Lessons Learned From a Car Crash


abstract break broken broken glass
Photo by Pixabay on Pexels.com

Whelp, I am usually self-committed to posting only on Tuesdays for the next few months at least, but I am feeling a little compelled to write about this rather painful topic right now.  See, yesterday I got a call from my husband…”I’m okay, babe, but I wrecked the car.  And yes, it’s totaled.”

*Gasp, cough, eyes pop out of their sockets* “What???”  It’s all I could muster in the moment.

Let’s just talk about this car for a moment.  This 2002 Kia, Optima was a gift of sorts to my husband.  It was given to us on our anniversary three years ago from his best friend, who was wanting to give it away and chose our family to bless.  Yes, it’s what one would classify as a JALOPY!  In jest, we refer to it as our Dave Ramsey (DR) car, our clunker, our diamond-in-the-rough.  Why, pray tell, did we call it our diamond-in-the-rough?  Well, hubby and I hate having car payments.  Oh don’t worry, I seriously don’t have an opinion of whether YOU have a car payment but it’s just not what we want for ourselves.  We paid our van off three years ago and haven’t paid one shiny copper penny to the bank in interest since.  Since knowing that freedom, we decided that although new cars smell really awesome and look really nice, it’s just not high on our priority list.  Yeah, picture the look on people’s face when they find out my husband works in the automotive industry and has an old beater.  Umhmmm, the looks are priceless.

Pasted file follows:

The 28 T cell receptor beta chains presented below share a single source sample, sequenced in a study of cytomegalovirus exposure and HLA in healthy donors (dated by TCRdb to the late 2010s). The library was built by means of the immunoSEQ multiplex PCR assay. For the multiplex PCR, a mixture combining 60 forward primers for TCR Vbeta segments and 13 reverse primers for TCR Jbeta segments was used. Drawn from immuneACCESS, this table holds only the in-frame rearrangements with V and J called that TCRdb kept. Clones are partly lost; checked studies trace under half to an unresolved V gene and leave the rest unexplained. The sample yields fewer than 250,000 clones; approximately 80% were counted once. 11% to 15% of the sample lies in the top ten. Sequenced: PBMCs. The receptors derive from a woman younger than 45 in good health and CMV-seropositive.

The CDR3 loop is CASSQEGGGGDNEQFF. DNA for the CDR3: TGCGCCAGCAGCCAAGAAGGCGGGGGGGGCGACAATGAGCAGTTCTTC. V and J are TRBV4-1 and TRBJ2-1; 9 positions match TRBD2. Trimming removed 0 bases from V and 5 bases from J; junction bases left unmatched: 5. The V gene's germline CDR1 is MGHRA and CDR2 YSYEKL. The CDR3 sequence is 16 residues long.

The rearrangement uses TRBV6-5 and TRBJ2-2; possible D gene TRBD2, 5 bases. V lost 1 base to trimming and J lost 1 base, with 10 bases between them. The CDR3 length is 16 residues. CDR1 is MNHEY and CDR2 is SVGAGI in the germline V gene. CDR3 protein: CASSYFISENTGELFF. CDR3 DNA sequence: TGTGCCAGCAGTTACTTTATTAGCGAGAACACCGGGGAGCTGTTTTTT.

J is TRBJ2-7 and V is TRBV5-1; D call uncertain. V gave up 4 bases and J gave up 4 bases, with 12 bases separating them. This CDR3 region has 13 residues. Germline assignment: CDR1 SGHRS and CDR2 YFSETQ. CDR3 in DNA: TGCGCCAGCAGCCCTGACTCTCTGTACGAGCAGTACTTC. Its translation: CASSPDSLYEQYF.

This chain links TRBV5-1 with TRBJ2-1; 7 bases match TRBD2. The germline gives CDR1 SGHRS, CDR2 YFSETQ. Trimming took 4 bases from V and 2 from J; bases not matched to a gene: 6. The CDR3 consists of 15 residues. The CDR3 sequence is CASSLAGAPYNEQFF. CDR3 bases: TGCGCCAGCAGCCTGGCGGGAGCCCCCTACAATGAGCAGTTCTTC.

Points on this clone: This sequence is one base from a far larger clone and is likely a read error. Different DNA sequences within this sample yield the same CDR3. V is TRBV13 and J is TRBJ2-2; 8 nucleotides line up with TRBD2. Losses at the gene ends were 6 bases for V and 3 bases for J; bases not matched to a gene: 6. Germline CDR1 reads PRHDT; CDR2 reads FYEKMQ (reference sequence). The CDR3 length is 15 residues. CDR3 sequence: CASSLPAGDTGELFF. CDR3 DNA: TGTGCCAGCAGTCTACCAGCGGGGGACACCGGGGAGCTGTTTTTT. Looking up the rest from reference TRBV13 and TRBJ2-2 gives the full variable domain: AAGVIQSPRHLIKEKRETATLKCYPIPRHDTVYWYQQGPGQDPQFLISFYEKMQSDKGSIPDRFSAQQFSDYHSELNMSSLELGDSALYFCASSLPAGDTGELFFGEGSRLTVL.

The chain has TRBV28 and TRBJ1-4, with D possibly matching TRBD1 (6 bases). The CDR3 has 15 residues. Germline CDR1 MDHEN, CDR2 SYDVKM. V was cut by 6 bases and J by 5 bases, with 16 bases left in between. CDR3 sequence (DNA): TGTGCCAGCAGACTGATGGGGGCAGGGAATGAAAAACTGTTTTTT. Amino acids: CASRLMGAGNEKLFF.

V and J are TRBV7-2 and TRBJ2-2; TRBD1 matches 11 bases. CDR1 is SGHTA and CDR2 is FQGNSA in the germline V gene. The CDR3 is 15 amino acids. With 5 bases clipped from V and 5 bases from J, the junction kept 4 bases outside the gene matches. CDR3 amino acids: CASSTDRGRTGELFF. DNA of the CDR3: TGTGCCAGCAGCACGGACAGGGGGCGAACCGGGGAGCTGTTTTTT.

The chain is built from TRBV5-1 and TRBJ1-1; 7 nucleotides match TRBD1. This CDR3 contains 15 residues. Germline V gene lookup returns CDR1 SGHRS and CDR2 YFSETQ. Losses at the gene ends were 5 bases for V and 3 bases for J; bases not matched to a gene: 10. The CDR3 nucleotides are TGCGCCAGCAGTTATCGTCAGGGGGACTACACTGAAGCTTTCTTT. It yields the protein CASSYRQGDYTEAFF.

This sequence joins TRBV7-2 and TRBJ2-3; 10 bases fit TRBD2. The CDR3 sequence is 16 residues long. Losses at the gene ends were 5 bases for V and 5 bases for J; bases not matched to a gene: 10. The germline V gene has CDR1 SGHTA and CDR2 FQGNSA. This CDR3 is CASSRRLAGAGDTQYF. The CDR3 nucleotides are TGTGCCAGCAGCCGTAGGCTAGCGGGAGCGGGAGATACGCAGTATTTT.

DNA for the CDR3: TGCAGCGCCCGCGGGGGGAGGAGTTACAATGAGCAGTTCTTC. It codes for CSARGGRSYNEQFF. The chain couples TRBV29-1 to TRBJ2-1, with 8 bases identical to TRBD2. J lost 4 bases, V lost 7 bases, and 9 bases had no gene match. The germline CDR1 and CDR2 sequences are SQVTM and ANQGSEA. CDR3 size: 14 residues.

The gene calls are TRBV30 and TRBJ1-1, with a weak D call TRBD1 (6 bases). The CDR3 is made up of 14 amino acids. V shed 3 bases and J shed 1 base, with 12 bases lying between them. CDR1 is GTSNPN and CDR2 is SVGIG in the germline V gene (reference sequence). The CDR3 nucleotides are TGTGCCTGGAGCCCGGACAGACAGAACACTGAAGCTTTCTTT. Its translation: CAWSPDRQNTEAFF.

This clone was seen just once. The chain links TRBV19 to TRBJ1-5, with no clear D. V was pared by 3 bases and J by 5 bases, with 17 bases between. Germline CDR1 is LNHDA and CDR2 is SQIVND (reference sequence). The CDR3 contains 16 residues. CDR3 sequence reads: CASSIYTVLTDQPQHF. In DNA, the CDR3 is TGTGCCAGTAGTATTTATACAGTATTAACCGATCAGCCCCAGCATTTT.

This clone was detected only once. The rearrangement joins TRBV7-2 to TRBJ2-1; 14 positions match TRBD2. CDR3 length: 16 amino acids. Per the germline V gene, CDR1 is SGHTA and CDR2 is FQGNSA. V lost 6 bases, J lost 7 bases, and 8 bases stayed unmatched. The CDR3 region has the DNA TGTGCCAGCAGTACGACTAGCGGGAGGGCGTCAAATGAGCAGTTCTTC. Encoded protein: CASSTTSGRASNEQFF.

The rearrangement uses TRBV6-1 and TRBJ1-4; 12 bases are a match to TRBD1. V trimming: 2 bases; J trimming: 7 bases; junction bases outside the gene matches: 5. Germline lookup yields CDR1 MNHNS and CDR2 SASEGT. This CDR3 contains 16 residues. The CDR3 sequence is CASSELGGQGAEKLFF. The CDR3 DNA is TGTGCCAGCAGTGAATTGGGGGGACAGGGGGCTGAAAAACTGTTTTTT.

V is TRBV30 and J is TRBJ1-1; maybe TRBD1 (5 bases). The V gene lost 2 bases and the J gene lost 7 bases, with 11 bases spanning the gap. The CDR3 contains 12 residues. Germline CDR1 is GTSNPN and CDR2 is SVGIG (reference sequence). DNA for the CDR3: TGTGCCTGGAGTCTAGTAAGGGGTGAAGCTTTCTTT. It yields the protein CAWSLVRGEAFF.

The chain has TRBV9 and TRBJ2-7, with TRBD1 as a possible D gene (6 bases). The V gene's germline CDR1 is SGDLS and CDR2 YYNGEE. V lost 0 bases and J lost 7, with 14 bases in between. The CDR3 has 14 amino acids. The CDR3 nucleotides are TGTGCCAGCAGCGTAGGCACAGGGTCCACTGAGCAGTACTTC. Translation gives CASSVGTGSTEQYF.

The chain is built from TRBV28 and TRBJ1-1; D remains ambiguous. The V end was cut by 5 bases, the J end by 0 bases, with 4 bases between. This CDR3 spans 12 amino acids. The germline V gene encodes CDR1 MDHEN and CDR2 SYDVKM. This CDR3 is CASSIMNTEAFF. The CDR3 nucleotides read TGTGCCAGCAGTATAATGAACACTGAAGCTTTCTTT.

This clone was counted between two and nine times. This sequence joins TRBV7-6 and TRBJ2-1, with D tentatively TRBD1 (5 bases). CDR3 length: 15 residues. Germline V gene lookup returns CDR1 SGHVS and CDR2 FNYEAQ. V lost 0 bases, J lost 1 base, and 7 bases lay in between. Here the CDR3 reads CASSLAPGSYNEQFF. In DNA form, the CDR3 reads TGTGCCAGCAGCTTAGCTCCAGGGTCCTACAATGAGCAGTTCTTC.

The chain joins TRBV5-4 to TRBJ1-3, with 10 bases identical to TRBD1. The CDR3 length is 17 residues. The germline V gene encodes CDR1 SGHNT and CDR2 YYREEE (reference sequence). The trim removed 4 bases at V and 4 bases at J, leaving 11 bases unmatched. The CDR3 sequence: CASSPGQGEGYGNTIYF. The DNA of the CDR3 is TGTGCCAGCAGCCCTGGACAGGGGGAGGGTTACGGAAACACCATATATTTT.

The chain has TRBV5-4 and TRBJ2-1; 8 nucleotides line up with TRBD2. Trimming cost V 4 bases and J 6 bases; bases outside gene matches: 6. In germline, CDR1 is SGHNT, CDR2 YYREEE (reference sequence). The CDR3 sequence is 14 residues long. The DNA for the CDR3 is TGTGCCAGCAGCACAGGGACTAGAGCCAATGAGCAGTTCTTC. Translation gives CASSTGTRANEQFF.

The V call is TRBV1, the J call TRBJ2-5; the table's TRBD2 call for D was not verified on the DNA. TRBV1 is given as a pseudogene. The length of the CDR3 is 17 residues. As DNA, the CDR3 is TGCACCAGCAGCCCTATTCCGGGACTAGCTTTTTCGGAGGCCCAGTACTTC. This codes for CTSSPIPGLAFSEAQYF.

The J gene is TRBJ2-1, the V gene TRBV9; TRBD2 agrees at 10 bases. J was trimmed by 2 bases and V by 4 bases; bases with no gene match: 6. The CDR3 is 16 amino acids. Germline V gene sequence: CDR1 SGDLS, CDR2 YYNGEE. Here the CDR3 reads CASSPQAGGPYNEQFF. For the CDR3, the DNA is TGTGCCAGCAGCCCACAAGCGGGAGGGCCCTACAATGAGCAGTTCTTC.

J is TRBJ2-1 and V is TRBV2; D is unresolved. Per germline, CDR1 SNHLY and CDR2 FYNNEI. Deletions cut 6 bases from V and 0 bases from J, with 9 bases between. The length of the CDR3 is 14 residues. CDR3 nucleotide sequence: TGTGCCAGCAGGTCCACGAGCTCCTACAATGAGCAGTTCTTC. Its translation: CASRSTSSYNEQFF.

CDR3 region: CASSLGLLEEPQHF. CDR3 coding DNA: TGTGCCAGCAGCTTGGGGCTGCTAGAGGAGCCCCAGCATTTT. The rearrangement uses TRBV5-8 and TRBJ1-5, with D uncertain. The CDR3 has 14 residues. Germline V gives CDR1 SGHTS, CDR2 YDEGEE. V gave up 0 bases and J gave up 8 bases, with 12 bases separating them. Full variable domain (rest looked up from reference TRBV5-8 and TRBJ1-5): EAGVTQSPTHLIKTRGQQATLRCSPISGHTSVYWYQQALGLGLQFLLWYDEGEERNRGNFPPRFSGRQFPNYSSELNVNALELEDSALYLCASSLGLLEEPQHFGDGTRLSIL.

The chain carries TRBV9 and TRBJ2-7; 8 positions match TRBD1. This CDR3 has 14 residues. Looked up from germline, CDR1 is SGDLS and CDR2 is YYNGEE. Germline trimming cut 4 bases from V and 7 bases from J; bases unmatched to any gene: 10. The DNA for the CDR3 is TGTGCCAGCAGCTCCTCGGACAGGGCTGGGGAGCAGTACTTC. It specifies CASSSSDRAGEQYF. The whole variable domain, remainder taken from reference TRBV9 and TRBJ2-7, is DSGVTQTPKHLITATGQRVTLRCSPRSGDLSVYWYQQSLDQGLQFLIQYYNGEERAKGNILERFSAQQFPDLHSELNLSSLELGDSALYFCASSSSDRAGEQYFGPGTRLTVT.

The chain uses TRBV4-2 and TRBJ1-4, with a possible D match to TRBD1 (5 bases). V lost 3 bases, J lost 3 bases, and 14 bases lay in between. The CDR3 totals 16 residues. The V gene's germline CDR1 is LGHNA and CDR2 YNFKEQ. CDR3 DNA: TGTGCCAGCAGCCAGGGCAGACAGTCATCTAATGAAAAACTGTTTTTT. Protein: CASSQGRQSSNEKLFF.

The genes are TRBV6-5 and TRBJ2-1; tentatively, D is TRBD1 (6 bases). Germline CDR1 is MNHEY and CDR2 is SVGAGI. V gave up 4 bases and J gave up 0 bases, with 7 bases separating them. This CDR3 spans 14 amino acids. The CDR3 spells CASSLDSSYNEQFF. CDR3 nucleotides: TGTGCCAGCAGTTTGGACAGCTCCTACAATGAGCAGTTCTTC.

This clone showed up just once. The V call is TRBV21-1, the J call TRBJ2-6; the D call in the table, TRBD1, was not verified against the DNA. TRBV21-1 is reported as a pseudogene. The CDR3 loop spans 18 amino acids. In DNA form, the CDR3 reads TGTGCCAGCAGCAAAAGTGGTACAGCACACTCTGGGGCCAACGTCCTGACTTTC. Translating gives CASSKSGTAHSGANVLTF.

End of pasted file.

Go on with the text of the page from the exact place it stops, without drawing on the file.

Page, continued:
I really hesitate on sharing this personal and traumatic experience of our family (and my husband, in particular) but there is a deeper lesson to be learned here.   The kids and I pulled in to the parking lot and I ran to give my husband a hug and tell him how much I love him.  And as we sat and waited for the police to conduct protocol, a lady from one of the other vehicles involved came over and said that our car had taken the worst beating.  I replied, “Well, the thing about  having a jalopy is that I really don’t care much about the car.  Yeah, it’s no fun being in this situation where we are clearly down one vehicle but let me tell ya that I feel free to focus on the people…the people involved are more important than the materials.”

I’m not saying that I couldn’t have the same attitude if I had a newer, undented, solid paint-covered car but what I will say is that I was reminded of the person I used to be…the one who really cared if my car was scratched and would even get angered if even so much of an accidental cart-nick happened to the door.  It reminded me of how far I’ve come even though I still have so far to go.  The lady was quiet for a moment and then said, “Well, I don’t think I’ve ever heard of a totaled car described that way but yeah, I guess that’s one way to see it.”  We laughed a little about it and then separated back to the enemy camps that one would expect to see at the site of a collision.

Last night, as my husband and I were processing this change in our stasis, we decided that we wouldn’t be replacing our beloved beater.  I’d been contemplating the idea of living as a one-car family for a while but wondered if it would be possible to do so again.  The last time we had only once vehicle was a years ago and one child ago.  But in this day and age, would it be feasible to share our van again?  Let me tell ya, hubby and I by no means shy away from a challenge.  So, we had to make a plan AND WE DID.  We will continue to save for a new-to-him vehicle and just practice gratitude in this time of inconvenience.